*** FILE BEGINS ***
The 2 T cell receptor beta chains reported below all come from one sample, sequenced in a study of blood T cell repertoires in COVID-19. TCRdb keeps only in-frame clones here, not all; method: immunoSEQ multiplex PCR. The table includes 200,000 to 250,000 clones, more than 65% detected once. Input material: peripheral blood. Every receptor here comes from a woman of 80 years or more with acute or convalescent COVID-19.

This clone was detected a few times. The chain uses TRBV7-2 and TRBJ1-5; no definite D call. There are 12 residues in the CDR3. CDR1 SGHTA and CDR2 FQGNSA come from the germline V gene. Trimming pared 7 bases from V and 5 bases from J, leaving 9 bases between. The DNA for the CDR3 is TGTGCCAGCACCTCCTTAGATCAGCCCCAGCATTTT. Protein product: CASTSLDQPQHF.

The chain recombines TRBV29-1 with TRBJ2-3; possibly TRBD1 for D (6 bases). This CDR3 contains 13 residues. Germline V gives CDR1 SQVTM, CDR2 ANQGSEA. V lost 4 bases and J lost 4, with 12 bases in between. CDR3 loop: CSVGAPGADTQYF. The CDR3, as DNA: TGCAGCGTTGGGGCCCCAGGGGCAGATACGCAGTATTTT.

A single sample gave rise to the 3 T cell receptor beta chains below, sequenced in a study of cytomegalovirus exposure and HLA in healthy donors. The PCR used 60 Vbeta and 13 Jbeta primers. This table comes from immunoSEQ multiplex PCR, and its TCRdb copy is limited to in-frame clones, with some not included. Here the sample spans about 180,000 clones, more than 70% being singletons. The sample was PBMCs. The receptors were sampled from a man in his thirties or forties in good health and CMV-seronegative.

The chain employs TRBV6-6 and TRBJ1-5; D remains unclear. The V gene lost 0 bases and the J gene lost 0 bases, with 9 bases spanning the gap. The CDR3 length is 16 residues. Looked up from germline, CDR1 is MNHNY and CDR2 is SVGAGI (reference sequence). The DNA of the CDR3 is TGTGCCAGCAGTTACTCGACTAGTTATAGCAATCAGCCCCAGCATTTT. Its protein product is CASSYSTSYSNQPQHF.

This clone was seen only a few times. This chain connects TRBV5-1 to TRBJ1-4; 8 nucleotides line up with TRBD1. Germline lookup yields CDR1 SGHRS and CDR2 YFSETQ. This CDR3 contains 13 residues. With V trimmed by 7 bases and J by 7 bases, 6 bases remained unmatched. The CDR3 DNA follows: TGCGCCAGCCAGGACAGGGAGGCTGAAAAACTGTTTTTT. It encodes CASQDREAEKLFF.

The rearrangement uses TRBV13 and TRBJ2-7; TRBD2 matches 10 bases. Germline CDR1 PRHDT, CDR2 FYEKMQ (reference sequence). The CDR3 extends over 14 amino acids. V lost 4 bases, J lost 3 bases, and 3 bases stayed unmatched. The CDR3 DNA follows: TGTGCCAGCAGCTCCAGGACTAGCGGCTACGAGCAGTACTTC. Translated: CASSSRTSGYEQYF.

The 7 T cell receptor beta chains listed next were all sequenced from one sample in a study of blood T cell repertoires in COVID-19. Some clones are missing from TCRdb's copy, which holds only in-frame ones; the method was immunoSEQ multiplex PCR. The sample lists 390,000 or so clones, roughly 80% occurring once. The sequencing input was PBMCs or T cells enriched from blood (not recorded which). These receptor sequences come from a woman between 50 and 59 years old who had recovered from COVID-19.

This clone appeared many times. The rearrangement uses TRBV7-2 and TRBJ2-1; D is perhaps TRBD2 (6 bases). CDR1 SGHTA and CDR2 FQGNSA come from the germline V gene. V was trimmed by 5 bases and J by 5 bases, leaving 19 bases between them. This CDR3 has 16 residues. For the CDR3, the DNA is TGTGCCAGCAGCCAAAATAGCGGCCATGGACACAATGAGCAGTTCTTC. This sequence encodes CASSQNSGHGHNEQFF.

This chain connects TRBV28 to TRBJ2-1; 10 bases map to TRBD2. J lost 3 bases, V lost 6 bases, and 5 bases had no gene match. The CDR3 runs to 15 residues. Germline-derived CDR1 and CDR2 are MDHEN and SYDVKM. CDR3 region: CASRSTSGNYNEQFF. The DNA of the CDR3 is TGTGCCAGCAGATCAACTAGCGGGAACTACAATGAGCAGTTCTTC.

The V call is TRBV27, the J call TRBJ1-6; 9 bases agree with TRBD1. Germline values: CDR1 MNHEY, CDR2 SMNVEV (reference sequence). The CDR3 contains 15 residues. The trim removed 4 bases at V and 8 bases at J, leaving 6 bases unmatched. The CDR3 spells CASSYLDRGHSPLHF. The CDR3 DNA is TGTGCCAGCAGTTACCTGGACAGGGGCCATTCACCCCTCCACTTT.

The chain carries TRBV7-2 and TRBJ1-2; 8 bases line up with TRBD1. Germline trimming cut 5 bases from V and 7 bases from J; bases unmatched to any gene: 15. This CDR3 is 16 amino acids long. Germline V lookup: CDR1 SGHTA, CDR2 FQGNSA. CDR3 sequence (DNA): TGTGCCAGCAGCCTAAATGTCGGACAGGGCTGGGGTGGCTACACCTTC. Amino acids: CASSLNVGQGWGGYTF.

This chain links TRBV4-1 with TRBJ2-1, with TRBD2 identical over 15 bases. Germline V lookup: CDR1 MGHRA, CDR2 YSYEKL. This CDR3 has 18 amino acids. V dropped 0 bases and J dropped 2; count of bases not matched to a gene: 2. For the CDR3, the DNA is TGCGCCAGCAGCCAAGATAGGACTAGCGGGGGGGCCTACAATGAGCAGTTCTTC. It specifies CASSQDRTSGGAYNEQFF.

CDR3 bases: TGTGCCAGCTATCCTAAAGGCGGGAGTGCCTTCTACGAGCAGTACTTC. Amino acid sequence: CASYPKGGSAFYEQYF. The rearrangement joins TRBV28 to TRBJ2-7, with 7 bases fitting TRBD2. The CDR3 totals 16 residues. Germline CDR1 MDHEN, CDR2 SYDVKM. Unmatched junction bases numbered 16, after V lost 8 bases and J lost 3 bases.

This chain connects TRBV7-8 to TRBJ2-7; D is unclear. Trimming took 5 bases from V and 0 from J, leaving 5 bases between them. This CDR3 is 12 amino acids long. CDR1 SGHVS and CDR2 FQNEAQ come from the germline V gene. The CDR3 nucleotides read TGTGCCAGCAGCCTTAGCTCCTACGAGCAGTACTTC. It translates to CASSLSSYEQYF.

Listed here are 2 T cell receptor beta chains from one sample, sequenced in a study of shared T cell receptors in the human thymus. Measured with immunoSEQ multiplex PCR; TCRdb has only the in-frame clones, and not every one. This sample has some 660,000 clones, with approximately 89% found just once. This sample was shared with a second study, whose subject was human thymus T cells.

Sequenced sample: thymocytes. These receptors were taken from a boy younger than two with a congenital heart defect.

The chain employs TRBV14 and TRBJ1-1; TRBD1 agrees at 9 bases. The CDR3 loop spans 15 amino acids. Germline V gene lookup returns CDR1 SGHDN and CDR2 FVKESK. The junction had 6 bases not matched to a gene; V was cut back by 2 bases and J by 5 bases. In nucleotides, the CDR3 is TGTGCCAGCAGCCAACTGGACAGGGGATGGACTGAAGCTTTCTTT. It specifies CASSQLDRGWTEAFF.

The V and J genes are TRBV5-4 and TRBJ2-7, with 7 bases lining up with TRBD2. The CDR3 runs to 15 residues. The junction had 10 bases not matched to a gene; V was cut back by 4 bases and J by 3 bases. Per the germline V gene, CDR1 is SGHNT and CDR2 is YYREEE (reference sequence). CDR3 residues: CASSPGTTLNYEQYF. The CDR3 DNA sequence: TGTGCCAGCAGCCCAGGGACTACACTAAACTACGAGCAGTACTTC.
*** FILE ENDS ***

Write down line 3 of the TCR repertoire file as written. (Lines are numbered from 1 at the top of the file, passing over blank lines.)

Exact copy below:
The chain recombines TRBV29-1 with TRBJ2-3; possibly TRBD1 for D (6 bases). This CDR3 contains 13 residues. Germline V gives CDR1 SQVTM, CDR2 ANQGSEA. V lost 4 bases and J lost 4, with 12 bases in between. CDR3 loop: CSVGAPGADTQYF. The CDR3, as DNA: TGCAGCGTTGGGGCCCCAGGGGCAGATACGCAGTATTTT.